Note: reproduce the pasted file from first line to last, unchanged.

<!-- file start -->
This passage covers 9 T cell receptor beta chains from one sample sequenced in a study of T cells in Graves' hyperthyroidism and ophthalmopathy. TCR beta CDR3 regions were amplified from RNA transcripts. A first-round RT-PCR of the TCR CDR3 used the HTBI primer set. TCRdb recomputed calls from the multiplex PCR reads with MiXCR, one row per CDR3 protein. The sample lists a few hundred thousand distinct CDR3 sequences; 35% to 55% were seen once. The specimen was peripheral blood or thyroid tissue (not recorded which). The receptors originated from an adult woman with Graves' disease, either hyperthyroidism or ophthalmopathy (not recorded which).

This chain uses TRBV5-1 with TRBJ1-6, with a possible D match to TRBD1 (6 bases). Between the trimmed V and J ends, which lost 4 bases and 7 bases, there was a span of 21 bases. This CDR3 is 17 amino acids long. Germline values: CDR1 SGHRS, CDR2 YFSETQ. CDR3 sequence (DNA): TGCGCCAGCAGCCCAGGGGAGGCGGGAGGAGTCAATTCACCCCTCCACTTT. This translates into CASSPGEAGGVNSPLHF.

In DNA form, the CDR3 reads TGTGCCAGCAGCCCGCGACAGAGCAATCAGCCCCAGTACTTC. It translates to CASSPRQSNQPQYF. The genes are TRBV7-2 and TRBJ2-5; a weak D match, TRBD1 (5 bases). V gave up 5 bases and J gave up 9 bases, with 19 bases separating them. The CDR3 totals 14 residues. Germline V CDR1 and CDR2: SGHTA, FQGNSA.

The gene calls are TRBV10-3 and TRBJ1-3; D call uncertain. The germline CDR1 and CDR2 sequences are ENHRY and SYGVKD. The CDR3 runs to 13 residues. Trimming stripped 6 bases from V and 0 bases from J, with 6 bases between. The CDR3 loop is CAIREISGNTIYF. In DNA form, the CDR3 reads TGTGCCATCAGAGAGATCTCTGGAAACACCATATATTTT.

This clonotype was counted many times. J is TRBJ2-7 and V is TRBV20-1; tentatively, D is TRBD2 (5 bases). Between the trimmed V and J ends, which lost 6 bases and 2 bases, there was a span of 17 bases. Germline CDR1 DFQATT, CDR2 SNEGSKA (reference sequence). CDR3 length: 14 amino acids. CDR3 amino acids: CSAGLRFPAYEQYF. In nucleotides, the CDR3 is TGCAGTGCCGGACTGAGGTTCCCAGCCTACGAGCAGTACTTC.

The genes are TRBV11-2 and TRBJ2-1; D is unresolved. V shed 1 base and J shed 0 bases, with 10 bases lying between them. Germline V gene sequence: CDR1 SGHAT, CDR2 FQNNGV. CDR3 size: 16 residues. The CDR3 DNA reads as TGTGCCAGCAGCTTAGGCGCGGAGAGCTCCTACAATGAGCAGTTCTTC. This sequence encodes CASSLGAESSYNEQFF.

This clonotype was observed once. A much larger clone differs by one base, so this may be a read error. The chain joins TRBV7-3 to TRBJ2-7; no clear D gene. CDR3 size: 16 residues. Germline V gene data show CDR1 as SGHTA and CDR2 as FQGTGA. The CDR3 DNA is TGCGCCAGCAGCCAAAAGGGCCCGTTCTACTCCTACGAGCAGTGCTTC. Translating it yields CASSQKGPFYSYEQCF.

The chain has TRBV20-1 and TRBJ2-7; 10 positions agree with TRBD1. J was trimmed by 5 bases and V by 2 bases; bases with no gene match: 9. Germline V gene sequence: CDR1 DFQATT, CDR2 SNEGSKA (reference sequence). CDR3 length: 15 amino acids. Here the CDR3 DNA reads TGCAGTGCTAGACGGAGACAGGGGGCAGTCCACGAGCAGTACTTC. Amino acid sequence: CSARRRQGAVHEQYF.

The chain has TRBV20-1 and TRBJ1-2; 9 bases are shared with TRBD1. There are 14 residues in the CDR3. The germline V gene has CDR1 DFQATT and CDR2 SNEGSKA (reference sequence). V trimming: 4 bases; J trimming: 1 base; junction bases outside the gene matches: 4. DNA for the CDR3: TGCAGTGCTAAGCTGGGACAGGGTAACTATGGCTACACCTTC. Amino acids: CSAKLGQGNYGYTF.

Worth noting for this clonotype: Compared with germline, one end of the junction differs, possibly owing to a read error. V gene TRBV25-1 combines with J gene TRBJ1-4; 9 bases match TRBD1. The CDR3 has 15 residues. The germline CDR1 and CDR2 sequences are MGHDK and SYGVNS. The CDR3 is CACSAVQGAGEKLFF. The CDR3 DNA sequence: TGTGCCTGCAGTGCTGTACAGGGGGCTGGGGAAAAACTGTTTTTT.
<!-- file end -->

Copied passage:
This passage covers 9 T cell receptor beta chains from one sample sequenced in a study of T cells in Graves' hyperthyroidism and ophthalmopathy. TCR beta CDR3 regions were amplified from RNA transcripts. A first-round RT-PCR of the TCR CDR3 used the HTBI primer set. TCRdb recomputed calls from the multiplex PCR reads with MiXCR, one row per CDR3 protein. The sample lists a few hundred thousand distinct CDR3 sequences; 35% to 55% were seen once. The specimen was peripheral blood or thyroid tissue (not recorded which). The receptors originated from an adult woman with Graves' disease, either hyperthyroidism or ophthalmopathy (not recorded which).

This chain uses TRBV5-1 with TRBJ1-6, with a possible D match to TRBD1 (6 bases). Between the trimmed V and J ends, which lost 4 bases and 7 bases, there was a span of 21 bases. This CDR3 is 17 amino acids long. Germline values: CDR1 SGHRS, CDR2 YFSETQ. CDR3 sequence (DNA): TGCGCCAGCAGCCCAGGGGAGGCGGGAGGAGTCAATTCACCCCTCCACTTT. This translates into CASSPGEAGGVNSPLHF.

In DNA form, the CDR3 reads TGTGCCAGCAGCCCGCGACAGAGCAATCAGCCCCAGTACTTC. It translates to CASSPRQSNQPQYF. The genes are TRBV7-2 and TRBJ2-5; a weak D match, TRBD1 (5 bases). V gave up 5 bases and J gave up 9 bases, with 19 bases separating them. The CDR3 totals 14 residues. Germline V CDR1 and CDR2: SGHTA, FQGNSA.

The gene calls are TRBV10-3 and TRBJ1-3; D call uncertain. The germline CDR1 and CDR2 sequences are ENHRY and SYGVKD. The CDR3 runs to 13 residues. Trimming stripped 6 bases from V and 0 bases from J, with 6 bases between. The CDR3 loop is CAIREISGNTIYF. In DNA form, the CDR3 reads TGTGCCATCAGAGAGATCTCTGGAAACACCATATATTTT.

This clonotype was counted many times. J is TRBJ2-7 and V is TRBV20-1; tentatively, D is TRBD2 (5 bases). Between the trimmed V and J ends, which lost 6 bases and 2 bases, there was a span of 17 bases. Germline CDR1 DFQATT, CDR2 SNEGSKA (reference sequence). CDR3 length: 14 amino acids. CDR3 amino acids: CSAGLRFPAYEQYF. In nucleotides, the CDR3 is TGCAGTGCCGGACTGAGGTTCCCAGCCTACGAGCAGTACTTC.

The genes are TRBV11-2 and TRBJ2-1; D is unresolved. V shed 1 base and J shed 0 bases, with 10 bases lying between them. Germline V gene sequence: CDR1 SGHAT, CDR2 FQNNGV. CDR3 size: 16 residues. The CDR3 DNA reads as TGTGCCAGCAGCTTAGGCGCGGAGAGCTCCTACAATGAGCAGTTCTTC. This sequence encodes CASSLGAESSYNEQFF.

This clonotype was observed once. A much larger clone differs by one base, so this may be a read error. The chain joins TRBV7-3 to TRBJ2-7; no clear D gene. CDR3 size: 16 residues. Germline V gene data show CDR1 as SGHTA and CDR2 as FQGTGA. The CDR3 DNA is TGCGCCAGCAGCCAAAAGGGCCCGTTCTACTCCTACGAGCAGTGCTTC. Translating it yields CASSQKGPFYSYEQCF.

The chain has TRBV20-1 and TRBJ2-7; 10 positions agree with TRBD1. J was trimmed by 5 bases and V by 2 bases; bases with no gene match: 9. Germline V gene sequence: CDR1 DFQATT, CDR2 SNEGSKA (reference sequence). CDR3 length: 15 amino acids. Here the CDR3 DNA reads TGCAGTGCTAGACGGAGACAGGGGGCAGTCCACGAGCAGTACTTC. Amino acid sequence: CSARRRQGAVHEQYF.

The chain has TRBV20-1 and TRBJ1-2; 9 bases are shared with TRBD1. There are 14 residues in the CDR3. The germline V gene has CDR1 DFQATT and CDR2 SNEGSKA (reference sequence). V trimming: 4 bases; J trimming: 1 base; junction bases outside the gene matches: 4. DNA for the CDR3: TGCAGTGCTAAGCTGGGACAGGGTAACTATGGCTACACCTTC. Amino acids: CSAKLGQGNYGYTF.

Worth noting for this clonotype: Compared with germline, one end of the junction differs, possibly owing to a read error. V gene TRBV25-1 combines with J gene TRBJ1-4; 9 bases match TRBD1. The CDR3 has 15 residues. The germline CDR1 and CDR2 sequences are MGHDK and SYGVNS. The CDR3 is CACSAVQGAGEKLFF. The CDR3 DNA sequence: TGTGCCTGCAGTGCTGTACAGGGGGCTGGGGAAAAACTGTTTTTT.